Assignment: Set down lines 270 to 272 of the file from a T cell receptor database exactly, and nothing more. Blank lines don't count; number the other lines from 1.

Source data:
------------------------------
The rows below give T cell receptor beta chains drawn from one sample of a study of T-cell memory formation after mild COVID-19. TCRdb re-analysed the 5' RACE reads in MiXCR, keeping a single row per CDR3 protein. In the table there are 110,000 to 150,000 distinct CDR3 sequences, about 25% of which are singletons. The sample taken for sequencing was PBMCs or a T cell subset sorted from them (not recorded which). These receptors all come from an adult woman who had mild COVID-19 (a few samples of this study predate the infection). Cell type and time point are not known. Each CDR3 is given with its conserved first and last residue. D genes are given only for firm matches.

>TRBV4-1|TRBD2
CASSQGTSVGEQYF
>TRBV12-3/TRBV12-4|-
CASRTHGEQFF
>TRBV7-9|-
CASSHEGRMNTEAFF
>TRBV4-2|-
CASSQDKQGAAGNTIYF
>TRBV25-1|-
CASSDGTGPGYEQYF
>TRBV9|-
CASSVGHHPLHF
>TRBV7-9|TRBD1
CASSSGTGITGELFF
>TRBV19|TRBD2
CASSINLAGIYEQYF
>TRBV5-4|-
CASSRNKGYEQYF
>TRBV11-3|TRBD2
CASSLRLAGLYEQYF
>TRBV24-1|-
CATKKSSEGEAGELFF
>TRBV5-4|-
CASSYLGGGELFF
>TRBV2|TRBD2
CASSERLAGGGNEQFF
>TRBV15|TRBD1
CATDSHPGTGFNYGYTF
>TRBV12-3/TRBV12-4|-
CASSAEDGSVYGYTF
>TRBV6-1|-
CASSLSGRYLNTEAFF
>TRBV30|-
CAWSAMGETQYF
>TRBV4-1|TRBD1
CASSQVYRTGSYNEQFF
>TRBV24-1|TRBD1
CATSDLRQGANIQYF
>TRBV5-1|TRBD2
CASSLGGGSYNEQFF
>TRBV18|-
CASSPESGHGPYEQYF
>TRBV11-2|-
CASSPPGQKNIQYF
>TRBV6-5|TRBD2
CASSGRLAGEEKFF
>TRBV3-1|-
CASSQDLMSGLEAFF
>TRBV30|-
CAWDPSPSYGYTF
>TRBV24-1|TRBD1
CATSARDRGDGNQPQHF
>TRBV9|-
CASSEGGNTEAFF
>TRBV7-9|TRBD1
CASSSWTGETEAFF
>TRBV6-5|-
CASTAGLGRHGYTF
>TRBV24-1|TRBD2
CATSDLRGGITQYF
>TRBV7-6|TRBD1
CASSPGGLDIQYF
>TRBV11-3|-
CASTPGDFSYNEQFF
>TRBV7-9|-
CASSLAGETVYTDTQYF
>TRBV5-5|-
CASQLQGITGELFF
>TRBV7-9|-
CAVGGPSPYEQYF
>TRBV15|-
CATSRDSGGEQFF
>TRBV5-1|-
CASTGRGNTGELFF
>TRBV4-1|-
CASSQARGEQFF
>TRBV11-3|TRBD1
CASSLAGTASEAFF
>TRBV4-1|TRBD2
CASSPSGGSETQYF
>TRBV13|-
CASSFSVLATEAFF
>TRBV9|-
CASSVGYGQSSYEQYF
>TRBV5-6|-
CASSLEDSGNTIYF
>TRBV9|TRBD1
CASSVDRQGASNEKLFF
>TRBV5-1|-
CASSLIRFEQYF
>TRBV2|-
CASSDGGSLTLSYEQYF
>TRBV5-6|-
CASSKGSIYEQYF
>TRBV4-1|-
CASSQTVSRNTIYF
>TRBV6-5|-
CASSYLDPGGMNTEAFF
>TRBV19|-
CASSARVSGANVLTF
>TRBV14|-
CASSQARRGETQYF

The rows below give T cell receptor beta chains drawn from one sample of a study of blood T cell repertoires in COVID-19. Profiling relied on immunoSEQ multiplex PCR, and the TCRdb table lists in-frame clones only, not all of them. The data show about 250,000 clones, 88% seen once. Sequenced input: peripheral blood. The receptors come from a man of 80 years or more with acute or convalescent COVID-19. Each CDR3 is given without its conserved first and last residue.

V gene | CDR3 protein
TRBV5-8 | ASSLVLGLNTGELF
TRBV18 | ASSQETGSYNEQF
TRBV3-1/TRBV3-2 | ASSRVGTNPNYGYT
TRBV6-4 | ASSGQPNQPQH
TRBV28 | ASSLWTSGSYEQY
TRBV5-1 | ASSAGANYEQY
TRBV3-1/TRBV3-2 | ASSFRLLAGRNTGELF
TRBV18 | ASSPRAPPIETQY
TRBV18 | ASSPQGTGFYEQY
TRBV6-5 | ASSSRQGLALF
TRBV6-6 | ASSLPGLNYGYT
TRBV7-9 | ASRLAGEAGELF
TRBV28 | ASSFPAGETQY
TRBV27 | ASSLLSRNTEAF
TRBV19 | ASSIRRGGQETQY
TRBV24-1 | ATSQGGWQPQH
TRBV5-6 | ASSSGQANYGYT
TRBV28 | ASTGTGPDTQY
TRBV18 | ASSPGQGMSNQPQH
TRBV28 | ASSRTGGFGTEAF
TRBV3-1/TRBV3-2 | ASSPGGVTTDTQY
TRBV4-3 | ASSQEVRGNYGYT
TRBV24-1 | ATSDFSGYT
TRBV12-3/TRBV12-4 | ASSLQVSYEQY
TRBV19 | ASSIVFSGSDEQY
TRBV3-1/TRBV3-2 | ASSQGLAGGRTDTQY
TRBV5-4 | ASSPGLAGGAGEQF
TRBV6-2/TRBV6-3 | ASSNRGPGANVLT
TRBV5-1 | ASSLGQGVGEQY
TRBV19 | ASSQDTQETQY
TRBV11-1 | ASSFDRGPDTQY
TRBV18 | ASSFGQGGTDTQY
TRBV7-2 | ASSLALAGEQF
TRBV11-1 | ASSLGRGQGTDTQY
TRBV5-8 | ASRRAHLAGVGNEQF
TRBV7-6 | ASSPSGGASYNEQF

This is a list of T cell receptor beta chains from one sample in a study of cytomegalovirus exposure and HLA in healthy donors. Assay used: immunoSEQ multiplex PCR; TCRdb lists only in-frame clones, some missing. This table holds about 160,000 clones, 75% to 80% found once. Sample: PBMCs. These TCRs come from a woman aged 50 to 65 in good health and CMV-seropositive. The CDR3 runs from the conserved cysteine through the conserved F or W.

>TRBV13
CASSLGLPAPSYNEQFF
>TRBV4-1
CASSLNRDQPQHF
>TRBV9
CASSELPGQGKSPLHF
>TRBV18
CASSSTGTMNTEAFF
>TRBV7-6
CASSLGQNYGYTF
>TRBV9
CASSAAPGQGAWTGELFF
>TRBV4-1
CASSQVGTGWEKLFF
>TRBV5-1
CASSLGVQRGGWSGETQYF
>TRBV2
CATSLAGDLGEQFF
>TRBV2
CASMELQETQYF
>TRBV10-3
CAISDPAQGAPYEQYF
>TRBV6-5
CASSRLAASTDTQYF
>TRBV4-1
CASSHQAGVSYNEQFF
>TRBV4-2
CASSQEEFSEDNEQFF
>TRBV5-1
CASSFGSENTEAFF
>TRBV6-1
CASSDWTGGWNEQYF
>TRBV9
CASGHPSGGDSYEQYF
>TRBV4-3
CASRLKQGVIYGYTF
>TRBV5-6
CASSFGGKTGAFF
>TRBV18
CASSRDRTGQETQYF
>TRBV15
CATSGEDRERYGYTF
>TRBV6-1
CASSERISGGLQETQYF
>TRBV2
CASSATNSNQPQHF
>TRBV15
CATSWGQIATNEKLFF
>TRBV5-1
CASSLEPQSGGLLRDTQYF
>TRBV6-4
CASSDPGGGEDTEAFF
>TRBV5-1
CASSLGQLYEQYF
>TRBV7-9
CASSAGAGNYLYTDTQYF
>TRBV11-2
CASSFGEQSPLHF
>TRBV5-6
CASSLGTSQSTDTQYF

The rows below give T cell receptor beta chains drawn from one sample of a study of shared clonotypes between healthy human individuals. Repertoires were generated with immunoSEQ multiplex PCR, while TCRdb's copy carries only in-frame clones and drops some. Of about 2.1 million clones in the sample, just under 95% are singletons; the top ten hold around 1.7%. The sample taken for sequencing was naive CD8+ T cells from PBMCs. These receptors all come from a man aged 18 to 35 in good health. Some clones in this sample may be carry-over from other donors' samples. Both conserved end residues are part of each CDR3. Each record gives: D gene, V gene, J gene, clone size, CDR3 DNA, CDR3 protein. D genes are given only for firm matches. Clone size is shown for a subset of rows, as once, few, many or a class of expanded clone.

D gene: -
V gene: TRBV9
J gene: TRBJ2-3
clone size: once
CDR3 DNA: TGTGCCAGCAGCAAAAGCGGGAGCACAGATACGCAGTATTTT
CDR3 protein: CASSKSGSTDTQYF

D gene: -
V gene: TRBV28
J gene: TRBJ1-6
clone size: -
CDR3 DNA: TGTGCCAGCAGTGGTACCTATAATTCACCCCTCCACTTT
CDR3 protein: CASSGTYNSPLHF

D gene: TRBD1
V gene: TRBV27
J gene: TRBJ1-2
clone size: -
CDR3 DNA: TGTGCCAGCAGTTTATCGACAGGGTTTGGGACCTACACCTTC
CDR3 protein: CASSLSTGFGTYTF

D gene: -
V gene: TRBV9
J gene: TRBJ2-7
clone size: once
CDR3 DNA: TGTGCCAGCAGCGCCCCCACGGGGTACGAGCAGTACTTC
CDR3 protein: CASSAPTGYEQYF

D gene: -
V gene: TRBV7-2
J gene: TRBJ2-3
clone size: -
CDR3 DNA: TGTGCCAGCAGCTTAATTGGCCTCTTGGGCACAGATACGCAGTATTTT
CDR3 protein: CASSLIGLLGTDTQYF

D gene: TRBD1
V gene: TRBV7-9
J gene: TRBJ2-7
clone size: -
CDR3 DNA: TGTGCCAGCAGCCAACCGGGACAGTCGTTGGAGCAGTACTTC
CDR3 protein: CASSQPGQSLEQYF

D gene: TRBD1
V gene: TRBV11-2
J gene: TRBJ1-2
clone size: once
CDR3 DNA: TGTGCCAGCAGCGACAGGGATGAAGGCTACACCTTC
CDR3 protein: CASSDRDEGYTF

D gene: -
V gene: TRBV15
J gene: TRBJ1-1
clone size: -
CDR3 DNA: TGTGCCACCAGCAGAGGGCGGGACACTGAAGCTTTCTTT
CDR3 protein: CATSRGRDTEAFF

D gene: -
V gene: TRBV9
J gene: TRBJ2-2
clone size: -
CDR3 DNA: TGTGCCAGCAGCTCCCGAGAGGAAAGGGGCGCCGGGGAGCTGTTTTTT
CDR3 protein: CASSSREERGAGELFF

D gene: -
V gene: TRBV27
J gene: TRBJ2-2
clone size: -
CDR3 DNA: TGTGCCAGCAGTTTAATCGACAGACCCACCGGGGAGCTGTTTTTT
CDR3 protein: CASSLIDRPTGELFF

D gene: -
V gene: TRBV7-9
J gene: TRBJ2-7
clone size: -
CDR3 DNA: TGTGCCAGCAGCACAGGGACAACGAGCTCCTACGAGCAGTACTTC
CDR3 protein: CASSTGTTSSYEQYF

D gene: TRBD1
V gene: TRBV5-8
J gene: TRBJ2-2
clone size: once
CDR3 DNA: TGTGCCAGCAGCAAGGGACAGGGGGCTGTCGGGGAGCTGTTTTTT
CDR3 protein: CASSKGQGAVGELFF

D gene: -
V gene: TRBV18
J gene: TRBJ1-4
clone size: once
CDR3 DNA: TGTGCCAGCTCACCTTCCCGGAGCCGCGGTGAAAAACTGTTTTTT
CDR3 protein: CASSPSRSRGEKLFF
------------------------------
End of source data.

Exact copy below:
D gene: TRBD1
V gene: TRBV5-8
J gene: TRBJ2-2